From a Rolling Stone art­icle, by Gavin Edwards:

While many of the chan­nels are peopled by act­ors, the lineup is peppered with numer­ous celebrity per­formers such as comedian Marc Maron, rap­per Danny Brown, the hosts of Pawn Stars, and Drew Carey (on the set of The Price Is Right). The over­all effect is head-spinning but incred­ibly com­pel­ling: the more you surf through the “Like a Rolling Stone” video, the more the song’s con­tempt seems to be addressed to all of west­ern civil­iz­a­tion. By the time you land on a vin­tage live per­form­ance of the actual Bob Dylan, he feels like the only real per­son in existence.

Kennedy and Oswald

RendezVous with Death - Kennedy And Oswald

The National Geographic Channel cre­ated an inter­act­ive one-page web exper­i­ence for the movie “Killing Kennedy”, based on the best-selling book by Bill O’Reilly and Martin Dugard.

The inter­act­ive long webpage titled “Rendezvous with Death” tells the story of Kennedy and Oswald side-by-side. A nicely craf­ted doc­u­ment with a very rich present­a­tion full of html 5 anim­a­tions, soundtrack and videos. It play as its own form of film trailer and works as a par­al­lel layer provid­ing info on the sub­ject. You’ll find it here.

Reading is Pleasure

Hysterical Literature - Session One: Stoya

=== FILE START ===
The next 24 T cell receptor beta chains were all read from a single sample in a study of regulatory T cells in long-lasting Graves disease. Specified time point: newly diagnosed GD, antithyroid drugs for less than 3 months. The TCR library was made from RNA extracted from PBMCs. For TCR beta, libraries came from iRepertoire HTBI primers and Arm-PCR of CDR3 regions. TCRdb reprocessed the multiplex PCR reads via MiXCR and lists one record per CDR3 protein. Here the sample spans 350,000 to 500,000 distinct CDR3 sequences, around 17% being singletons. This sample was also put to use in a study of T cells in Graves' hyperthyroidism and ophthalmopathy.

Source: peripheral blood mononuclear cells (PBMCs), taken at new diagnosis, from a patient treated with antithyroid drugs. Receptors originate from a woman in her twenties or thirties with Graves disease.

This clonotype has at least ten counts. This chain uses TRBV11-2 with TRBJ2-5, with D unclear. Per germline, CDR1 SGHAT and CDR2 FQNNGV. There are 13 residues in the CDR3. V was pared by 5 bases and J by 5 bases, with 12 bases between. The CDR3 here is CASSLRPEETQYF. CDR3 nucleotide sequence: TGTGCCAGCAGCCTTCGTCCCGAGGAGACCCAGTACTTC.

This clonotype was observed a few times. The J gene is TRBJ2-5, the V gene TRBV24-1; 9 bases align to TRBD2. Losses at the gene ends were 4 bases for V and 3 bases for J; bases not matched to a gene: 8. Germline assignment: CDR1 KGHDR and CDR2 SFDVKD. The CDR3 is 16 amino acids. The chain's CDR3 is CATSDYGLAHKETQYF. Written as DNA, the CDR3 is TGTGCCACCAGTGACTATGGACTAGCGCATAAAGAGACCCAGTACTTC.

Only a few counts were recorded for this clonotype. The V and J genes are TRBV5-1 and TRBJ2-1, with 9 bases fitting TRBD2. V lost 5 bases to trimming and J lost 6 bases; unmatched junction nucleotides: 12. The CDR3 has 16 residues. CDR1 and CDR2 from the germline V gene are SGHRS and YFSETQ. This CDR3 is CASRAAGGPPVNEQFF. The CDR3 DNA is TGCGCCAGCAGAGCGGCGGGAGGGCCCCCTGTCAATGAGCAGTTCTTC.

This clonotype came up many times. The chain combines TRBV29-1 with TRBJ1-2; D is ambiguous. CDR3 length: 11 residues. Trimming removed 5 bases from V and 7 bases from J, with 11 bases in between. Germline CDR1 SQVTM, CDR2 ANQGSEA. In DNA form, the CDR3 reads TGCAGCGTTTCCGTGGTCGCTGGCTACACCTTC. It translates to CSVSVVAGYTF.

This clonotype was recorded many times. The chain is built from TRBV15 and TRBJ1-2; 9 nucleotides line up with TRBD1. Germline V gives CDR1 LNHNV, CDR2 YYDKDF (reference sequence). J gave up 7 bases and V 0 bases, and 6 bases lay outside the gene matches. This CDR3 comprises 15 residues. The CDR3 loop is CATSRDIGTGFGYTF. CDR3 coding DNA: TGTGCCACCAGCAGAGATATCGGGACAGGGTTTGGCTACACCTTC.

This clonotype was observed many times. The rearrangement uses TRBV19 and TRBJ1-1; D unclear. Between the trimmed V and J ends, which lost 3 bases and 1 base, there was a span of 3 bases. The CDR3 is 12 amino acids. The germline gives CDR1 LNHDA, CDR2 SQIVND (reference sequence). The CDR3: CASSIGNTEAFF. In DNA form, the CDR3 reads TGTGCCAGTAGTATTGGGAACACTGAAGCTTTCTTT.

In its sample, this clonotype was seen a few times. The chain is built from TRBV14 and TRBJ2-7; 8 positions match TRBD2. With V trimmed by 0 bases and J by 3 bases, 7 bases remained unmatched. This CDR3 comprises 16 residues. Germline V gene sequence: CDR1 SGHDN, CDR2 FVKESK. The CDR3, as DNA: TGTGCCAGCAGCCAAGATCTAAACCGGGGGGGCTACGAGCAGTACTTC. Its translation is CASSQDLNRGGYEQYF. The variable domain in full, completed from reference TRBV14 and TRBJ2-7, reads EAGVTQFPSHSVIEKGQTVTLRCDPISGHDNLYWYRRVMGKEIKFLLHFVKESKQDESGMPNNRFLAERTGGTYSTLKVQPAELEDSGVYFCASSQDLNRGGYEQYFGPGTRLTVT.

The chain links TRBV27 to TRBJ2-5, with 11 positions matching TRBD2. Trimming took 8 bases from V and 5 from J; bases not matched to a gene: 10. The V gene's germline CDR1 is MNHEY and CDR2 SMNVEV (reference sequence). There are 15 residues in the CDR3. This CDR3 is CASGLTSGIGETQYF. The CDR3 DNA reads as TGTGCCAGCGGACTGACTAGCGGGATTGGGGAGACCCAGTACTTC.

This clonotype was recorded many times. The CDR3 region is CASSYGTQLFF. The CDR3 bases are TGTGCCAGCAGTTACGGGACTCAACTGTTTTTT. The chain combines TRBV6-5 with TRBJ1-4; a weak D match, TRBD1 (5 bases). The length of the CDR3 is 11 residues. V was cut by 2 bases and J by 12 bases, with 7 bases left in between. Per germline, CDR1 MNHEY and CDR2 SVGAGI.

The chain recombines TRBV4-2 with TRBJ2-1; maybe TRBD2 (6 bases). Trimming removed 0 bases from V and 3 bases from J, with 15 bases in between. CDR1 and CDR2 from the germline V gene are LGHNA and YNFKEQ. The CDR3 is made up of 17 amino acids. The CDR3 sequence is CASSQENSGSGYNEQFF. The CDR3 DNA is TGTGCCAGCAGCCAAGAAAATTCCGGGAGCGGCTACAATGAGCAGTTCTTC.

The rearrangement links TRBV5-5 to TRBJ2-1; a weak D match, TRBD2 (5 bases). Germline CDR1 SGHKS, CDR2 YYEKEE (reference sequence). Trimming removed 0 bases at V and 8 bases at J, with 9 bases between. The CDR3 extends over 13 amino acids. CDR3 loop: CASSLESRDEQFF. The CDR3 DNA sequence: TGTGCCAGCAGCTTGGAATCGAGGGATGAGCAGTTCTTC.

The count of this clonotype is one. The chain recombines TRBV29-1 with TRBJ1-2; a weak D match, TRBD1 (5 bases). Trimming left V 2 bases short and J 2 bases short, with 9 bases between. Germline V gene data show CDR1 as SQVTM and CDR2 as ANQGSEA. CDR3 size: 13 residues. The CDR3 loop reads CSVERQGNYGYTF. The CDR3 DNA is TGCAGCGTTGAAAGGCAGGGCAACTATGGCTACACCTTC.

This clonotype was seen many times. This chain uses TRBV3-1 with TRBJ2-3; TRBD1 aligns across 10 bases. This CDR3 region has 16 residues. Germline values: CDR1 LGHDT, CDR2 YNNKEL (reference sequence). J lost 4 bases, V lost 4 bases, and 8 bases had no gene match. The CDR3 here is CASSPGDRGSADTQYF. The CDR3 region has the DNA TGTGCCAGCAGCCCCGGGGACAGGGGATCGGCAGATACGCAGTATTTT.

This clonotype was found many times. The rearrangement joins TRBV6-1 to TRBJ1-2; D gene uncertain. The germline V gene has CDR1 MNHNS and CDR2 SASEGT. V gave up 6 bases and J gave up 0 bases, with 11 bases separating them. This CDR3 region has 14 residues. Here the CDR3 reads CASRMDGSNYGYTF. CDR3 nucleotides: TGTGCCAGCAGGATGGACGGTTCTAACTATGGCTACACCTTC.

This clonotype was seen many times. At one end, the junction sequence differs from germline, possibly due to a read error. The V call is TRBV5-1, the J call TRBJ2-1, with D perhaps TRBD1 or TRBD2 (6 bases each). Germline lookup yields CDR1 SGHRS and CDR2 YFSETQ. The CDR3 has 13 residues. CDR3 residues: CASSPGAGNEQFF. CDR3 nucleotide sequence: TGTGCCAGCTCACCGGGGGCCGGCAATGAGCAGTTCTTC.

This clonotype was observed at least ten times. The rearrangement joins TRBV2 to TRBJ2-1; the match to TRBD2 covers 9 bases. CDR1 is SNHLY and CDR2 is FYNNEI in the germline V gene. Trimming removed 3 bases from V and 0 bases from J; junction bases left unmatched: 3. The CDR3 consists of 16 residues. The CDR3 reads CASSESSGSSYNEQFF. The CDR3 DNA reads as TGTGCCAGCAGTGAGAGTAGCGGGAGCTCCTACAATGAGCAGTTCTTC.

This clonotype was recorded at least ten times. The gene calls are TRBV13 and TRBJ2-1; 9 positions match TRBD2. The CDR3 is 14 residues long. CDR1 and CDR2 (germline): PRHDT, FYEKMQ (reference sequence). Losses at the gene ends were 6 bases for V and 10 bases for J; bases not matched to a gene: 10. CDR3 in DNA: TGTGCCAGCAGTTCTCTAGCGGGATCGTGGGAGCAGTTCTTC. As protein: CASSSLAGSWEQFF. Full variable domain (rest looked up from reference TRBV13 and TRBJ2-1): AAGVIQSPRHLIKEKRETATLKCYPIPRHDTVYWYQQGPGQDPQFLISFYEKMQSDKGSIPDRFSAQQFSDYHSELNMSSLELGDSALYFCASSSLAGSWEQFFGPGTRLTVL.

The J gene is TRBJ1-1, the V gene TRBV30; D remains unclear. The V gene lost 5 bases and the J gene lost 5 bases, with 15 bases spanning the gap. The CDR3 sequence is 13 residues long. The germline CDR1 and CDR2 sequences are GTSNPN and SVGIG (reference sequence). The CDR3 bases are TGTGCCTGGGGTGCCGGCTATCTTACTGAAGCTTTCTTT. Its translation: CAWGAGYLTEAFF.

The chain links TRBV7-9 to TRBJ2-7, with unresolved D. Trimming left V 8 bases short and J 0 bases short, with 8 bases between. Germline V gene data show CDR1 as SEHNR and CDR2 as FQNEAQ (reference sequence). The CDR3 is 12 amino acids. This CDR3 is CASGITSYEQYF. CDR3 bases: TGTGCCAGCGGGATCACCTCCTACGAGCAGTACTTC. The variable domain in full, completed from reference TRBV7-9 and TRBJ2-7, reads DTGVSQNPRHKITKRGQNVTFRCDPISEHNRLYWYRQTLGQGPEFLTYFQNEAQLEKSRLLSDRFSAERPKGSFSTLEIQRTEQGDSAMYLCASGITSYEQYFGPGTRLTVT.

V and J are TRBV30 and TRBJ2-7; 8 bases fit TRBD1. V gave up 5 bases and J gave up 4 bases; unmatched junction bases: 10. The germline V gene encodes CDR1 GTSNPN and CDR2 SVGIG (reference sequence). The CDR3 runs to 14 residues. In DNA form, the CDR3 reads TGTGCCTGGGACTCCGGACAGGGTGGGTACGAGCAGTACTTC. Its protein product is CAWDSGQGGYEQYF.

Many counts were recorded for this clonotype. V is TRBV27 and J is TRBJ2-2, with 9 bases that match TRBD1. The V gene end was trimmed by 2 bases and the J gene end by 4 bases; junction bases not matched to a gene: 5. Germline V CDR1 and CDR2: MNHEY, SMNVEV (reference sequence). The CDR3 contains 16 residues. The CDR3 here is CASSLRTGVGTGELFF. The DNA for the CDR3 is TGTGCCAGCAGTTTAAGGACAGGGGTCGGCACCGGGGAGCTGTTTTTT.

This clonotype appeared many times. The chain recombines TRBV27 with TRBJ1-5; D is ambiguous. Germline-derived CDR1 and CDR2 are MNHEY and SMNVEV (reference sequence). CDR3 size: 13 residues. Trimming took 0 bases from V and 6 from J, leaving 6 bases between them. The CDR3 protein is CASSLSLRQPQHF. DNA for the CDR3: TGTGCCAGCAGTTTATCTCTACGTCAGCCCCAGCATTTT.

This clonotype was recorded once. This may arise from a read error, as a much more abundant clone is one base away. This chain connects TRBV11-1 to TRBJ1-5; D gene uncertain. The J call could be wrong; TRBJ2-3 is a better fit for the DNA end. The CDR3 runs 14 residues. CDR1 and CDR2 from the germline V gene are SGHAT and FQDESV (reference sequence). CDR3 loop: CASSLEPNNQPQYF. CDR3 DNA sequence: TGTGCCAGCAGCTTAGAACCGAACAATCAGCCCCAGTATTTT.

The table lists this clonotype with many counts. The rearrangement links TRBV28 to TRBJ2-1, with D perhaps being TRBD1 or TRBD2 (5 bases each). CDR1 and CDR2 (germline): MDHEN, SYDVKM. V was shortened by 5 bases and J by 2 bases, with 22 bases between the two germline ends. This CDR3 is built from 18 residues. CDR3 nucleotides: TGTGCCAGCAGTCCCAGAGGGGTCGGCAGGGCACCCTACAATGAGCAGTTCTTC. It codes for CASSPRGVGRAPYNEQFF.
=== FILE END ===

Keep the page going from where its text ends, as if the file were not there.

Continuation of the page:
Stoya reads an excerpt from “Necrophilia Variations” by Supervert. A poetic struggle of focus, full of intens­ity, between con­cen­tra­tion and let­ting go. The end res­ult: a beau­ti­ful smile.

(You’ll want to be on head­phones for this one. And full screen.)


This video is part of Hysterical Literature:

a video art series by NYC-based pho­to­grapher and film­maker Clayton Cubitt. It explores fem­in­ism, mind/body dual­ism, dis­trac­tion por­trait­ure, and the con­trast between cul­ture and sexu­al­ity. (It’s also just really fun to watch.)

This Cubitt’s film is some sort of divine per­form­ance that embraces writ­ing as an art form and the act of read­ing as an obsess­ive gen­er­ator of more art.

I share many Supervert’s thoughts on Stoya’s Session. It is worth read­ing. A few excerpts:

«(…) Cubitt chan­nels that there-but-not-there sexu­al­ity into the things which he does per­mit you to per­ceive: the cres­cendo of sen­sa­tion build­ing on Stoya’s face; the move­ment of her hands, which are imbued with an erot­i­cism they would be denied if the frame included the divert­ing sight of gen­italia; the trans­form­a­tion of her voice, which begins in nar­ra­tion and ends in gasping.»

«(…) what is hap­pen­ing to her body deprives the book of its abil­ity to deliver whatever answers it may have. The words are reduced to emotive groans and, when Stoya’s face lights up, it is an indic­a­tion that her mind has gone dark.»

«(…) Cubitt’s aes­thetic and Stoya’s per­form­ance are what make “Hysterical Literature” stand on its own as video art, but what thrills the silent part­ner in the mén­age is to see how their exper­i­ment extends the spirit of the book. They take an impulse from the text, trans­late it into another medium, and beam it into the world anew. Bravo.»

Stoya’s thoughts on the exper­i­ence here.

Stoya’s is Session One. Watch more ses­sions here.